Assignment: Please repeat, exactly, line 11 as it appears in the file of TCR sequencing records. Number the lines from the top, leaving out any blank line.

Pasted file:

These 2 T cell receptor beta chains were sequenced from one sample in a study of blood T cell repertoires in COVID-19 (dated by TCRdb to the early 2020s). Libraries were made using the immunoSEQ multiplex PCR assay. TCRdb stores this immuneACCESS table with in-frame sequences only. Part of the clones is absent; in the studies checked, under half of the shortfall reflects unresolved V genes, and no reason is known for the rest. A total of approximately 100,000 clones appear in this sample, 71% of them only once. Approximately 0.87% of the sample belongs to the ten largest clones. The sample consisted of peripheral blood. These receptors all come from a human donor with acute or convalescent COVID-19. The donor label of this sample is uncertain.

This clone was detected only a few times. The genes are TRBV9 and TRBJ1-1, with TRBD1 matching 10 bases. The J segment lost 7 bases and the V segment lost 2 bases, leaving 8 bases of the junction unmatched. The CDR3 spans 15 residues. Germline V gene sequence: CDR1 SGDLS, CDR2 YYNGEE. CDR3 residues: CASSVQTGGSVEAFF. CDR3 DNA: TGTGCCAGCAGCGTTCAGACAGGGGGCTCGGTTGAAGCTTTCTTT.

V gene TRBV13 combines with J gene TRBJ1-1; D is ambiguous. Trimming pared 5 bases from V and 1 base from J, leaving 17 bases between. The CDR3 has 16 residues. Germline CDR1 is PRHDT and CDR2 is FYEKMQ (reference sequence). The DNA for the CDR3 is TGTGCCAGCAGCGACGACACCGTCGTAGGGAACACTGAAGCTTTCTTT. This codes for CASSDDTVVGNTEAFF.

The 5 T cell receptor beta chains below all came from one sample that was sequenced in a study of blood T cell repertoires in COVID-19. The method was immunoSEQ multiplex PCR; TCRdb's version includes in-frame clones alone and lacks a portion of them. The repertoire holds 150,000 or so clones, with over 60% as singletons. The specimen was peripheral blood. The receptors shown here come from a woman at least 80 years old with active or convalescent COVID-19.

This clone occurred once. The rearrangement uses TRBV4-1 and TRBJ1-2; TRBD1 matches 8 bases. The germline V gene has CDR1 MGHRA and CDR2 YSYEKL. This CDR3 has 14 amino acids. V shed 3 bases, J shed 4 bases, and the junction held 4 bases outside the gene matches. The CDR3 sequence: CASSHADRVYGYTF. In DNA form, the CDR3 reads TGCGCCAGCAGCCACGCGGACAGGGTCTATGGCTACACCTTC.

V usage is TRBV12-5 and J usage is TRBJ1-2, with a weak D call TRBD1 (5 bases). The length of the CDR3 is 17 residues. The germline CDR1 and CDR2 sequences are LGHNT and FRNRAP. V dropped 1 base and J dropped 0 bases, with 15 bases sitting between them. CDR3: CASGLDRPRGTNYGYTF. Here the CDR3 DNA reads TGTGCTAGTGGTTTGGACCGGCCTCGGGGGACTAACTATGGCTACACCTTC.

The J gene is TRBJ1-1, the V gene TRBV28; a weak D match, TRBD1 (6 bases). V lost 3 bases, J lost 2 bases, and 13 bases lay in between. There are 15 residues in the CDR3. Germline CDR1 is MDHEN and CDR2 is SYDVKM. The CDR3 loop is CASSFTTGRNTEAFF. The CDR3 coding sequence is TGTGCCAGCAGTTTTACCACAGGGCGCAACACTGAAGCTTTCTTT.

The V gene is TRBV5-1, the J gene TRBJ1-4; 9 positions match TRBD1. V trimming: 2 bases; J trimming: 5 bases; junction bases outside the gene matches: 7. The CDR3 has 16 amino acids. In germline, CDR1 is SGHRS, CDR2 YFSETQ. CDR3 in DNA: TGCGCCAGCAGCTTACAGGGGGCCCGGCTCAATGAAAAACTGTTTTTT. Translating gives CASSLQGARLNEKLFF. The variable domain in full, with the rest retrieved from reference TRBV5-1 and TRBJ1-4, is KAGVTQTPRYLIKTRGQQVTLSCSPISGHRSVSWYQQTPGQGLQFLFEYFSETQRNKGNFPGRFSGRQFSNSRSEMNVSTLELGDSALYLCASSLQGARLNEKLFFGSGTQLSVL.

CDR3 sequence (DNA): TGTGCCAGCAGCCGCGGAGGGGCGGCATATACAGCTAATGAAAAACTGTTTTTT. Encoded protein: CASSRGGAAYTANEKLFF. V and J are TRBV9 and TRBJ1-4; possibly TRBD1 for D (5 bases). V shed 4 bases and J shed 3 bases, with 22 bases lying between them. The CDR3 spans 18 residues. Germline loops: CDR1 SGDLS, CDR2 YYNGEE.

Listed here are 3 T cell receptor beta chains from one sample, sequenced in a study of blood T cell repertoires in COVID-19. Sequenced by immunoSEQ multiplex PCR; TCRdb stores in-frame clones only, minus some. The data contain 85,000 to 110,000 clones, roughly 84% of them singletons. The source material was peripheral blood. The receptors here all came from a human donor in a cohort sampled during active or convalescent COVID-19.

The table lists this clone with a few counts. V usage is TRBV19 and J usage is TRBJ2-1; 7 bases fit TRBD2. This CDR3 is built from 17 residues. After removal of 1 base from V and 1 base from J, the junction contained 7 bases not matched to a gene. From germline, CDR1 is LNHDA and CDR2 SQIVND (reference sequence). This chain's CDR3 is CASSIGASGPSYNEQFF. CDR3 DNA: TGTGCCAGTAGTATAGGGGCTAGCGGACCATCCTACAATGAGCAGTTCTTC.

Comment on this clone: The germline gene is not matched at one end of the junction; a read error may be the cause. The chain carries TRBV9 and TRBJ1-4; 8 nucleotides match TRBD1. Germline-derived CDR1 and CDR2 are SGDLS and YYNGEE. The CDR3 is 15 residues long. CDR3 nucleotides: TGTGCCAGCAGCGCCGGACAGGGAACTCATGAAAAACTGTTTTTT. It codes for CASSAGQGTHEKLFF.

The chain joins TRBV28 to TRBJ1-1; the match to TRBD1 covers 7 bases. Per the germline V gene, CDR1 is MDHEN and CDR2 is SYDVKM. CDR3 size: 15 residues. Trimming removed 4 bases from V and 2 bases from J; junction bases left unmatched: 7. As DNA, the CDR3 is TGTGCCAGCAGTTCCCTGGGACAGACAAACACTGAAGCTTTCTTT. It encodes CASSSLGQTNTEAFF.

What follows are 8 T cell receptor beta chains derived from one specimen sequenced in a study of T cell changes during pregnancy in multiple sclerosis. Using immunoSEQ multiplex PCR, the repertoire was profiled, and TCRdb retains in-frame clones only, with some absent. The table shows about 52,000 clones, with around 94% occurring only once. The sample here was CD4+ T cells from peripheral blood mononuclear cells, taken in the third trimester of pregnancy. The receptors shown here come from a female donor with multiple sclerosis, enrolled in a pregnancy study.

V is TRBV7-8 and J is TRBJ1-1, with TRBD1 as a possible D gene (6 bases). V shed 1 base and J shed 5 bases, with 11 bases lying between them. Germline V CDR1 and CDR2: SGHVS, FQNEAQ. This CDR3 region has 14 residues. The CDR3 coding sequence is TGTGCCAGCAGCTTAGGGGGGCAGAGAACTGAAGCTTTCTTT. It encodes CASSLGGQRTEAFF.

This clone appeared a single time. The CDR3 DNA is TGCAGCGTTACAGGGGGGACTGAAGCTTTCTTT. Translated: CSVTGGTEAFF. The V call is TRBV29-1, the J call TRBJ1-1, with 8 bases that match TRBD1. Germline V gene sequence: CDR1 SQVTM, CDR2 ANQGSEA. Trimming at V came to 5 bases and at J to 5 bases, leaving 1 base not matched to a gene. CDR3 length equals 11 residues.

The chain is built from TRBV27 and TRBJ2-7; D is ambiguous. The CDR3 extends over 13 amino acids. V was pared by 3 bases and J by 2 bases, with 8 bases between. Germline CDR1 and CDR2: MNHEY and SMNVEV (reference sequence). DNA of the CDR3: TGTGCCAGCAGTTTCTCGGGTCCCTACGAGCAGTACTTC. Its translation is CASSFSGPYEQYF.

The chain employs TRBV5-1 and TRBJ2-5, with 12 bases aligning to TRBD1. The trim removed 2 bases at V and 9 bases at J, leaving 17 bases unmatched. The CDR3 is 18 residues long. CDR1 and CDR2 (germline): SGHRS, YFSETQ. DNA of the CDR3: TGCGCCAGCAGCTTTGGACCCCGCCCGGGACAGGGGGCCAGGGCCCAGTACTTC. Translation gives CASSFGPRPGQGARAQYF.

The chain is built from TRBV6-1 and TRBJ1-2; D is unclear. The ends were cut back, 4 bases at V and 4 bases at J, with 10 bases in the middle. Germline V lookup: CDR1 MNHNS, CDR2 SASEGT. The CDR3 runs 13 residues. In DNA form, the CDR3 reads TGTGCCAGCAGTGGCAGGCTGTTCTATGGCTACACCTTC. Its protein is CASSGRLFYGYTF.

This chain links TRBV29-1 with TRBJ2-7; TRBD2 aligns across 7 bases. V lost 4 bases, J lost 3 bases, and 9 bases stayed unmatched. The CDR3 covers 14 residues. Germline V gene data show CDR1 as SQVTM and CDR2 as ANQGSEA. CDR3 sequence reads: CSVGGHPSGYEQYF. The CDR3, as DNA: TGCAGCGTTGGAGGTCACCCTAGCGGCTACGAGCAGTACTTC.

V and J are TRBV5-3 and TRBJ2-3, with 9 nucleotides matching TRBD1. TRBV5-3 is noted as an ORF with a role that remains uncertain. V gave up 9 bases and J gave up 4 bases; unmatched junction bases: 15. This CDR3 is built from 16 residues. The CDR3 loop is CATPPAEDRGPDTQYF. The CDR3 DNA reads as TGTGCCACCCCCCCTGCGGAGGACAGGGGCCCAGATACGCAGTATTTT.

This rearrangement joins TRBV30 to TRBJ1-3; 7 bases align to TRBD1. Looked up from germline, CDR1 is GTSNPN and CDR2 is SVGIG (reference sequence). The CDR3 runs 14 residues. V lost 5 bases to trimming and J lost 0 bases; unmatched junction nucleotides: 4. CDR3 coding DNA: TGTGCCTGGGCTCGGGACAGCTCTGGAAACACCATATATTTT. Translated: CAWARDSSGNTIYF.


The table lists this clone with a few counts. V usage is TRBV19 and J usage is TRBJ2-1; 7 bases fit TRBD2. This CDR3 is built from 17 residues. After removal of 1 base from V and 1 base from J, the junction contained 7 bases not matched to a gene. From germline, CDR1 is LNHDA and CDR2 SQIVND (reference sequence). This chain's CDR3 is CASSIGASGPSYNEQFF. CDR3 DNA: TGTGCCAGTAGTATAGGGGCTAGCGGACCATCCTACAATGAGCAGTTCTTC.